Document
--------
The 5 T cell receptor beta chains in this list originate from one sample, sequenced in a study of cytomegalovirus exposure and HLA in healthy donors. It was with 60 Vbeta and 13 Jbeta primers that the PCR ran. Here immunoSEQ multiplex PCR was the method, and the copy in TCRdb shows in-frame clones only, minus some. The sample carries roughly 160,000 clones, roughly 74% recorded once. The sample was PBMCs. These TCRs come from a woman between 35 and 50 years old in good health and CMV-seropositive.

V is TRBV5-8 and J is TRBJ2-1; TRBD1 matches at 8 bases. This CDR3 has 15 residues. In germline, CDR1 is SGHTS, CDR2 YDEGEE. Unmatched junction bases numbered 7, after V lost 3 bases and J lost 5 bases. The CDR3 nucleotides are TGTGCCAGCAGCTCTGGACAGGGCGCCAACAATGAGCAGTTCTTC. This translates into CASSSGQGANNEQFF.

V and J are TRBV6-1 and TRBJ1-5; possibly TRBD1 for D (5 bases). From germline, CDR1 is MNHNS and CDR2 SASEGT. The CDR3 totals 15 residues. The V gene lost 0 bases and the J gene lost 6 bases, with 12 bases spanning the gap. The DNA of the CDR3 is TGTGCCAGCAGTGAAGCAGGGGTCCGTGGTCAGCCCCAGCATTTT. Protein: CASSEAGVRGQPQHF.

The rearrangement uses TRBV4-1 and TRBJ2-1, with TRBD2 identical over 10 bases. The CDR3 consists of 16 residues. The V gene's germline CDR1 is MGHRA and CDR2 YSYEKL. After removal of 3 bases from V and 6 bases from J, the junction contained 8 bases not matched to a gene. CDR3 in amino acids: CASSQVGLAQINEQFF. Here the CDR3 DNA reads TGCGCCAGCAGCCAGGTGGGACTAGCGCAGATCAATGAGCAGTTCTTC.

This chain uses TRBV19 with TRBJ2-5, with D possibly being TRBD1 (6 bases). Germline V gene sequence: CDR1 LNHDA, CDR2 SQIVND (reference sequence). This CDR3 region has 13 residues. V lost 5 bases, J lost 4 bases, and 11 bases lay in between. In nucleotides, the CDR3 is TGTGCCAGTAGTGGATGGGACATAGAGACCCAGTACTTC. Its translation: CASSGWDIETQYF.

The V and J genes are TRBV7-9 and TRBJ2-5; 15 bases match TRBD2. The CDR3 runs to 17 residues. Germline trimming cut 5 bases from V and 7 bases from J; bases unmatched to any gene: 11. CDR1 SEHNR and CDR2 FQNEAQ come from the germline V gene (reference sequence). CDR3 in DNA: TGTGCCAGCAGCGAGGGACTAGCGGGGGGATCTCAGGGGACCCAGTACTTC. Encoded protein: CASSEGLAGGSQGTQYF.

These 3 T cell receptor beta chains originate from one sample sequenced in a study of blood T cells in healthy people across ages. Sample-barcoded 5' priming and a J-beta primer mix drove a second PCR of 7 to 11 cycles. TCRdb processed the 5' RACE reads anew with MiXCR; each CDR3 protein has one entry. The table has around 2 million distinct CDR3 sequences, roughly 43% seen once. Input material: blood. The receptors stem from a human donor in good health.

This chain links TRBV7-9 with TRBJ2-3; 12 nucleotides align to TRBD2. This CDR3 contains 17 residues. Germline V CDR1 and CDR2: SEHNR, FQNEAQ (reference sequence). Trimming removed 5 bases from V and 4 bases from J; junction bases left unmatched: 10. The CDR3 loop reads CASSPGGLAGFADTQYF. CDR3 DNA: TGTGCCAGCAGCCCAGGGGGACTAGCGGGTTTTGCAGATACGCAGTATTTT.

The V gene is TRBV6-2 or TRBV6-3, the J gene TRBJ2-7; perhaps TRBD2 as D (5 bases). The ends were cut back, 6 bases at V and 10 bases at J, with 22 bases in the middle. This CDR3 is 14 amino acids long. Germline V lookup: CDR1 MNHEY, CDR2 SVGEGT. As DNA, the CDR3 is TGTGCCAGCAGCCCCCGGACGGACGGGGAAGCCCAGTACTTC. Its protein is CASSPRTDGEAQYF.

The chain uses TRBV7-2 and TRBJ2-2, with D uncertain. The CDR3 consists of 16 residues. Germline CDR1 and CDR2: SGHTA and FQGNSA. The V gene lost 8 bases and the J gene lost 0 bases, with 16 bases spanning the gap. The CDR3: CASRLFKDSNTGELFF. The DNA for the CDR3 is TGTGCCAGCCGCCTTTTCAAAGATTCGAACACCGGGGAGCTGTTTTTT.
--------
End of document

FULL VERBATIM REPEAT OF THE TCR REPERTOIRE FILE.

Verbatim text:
The 5 T cell receptor beta chains in this list originate from one sample, sequenced in a study of cytomegalovirus exposure and HLA in healthy donors. It was with 60 Vbeta and 13 Jbeta primers that the PCR ran. Here immunoSEQ multiplex PCR was the method, and the copy in TCRdb shows in-frame clones only, minus some. The sample carries roughly 160,000 clones, roughly 74% recorded once. The sample was PBMCs. These TCRs come from a woman between 35 and 50 years old in good health and CMV-seropositive.

V is TRBV5-8 and J is TRBJ2-1; TRBD1 matches at 8 bases. This CDR3 has 15 residues. In germline, CDR1 is SGHTS, CDR2 YDEGEE. Unmatched junction bases numbered 7, after V lost 3 bases and J lost 5 bases. The CDR3 nucleotides are TGTGCCAGCAGCTCTGGACAGGGCGCCAACAATGAGCAGTTCTTC. This translates into CASSSGQGANNEQFF.

V and J are TRBV6-1 and TRBJ1-5; possibly TRBD1 for D (5 bases). From germline, CDR1 is MNHNS and CDR2 SASEGT. The CDR3 totals 15 residues. The V gene lost 0 bases and the J gene lost 6 bases, with 12 bases spanning the gap. The DNA of the CDR3 is TGTGCCAGCAGTGAAGCAGGGGTCCGTGGTCAGCCCCAGCATTTT. Protein: CASSEAGVRGQPQHF.

The rearrangement uses TRBV4-1 and TRBJ2-1, with TRBD2 identical over 10 bases. The CDR3 consists of 16 residues. The V gene's germline CDR1 is MGHRA and CDR2 YSYEKL. After removal of 3 bases from V and 6 bases from J, the junction contained 8 bases not matched to a gene. CDR3 in amino acids: CASSQVGLAQINEQFF. Here the CDR3 DNA reads TGCGCCAGCAGCCAGGTGGGACTAGCGCAGATCAATGAGCAGTTCTTC.

This chain uses TRBV19 with TRBJ2-5, with D possibly being TRBD1 (6 bases). Germline V gene sequence: CDR1 LNHDA, CDR2 SQIVND (reference sequence). This CDR3 region has 13 residues. V lost 5 bases, J lost 4 bases, and 11 bases lay in between. In nucleotides, the CDR3 is TGTGCCAGTAGTGGATGGGACATAGAGACCCAGTACTTC. Its translation: CASSGWDIETQYF.

The V and J genes are TRBV7-9 and TRBJ2-5; 15 bases match TRBD2. The CDR3 runs to 17 residues. Germline trimming cut 5 bases from V and 7 bases from J; bases unmatched to any gene: 11. CDR1 SEHNR and CDR2 FQNEAQ come from the germline V gene (reference sequence). CDR3 in DNA: TGTGCCAGCAGCGAGGGACTAGCGGGGGGATCTCAGGGGACCCAGTACTTC. Encoded protein: CASSEGLAGGSQGTQYF.

These 3 T cell receptor beta chains originate from one sample sequenced in a study of blood T cells in healthy people across ages. Sample-barcoded 5' priming and a J-beta primer mix drove a second PCR of 7 to 11 cycles. TCRdb processed the 5' RACE reads anew with MiXCR; each CDR3 protein has one entry. The table has around 2 million distinct CDR3 sequences, roughly 43% seen once. Input material: blood. The receptors stem from a human donor in good health.

This chain links TRBV7-9 with TRBJ2-3; 12 nucleotides align to TRBD2. This CDR3 contains 17 residues. Germline V CDR1 and CDR2: SEHNR, FQNEAQ (reference sequence). Trimming removed 5 bases from V and 4 bases from J; junction bases left unmatched: 10. The CDR3 loop reads CASSPGGLAGFADTQYF. CDR3 DNA: TGTGCCAGCAGCCCAGGGGGACTAGCGGGTTTTGCAGATACGCAGTATTTT.

The V gene is TRBV6-2 or TRBV6-3, the J gene TRBJ2-7; perhaps TRBD2 as D (5 bases). The ends were cut back, 6 bases at V and 10 bases at J, with 22 bases in the middle. This CDR3 is 14 amino acids long. Germline V lookup: CDR1 MNHEY, CDR2 SVGEGT. As DNA, the CDR3 is TGTGCCAGCAGCCCCCGGACGGACGGGGAAGCCCAGTACTTC. Its protein is CASSPRTDGEAQYF.

The chain uses TRBV7-2 and TRBJ2-2, with D uncertain. The CDR3 consists of 16 residues. Germline CDR1 and CDR2: SGHTA and FQGNSA. The V gene lost 8 bases and the J gene lost 0 bases, with 16 bases spanning the gap. The CDR3: CASRLFKDSNTGELFF. The DNA for the CDR3 is TGTGCCAGCCGCCTTTTCAAAGATTCGAACACCGGGGAGCTGTTTTTT.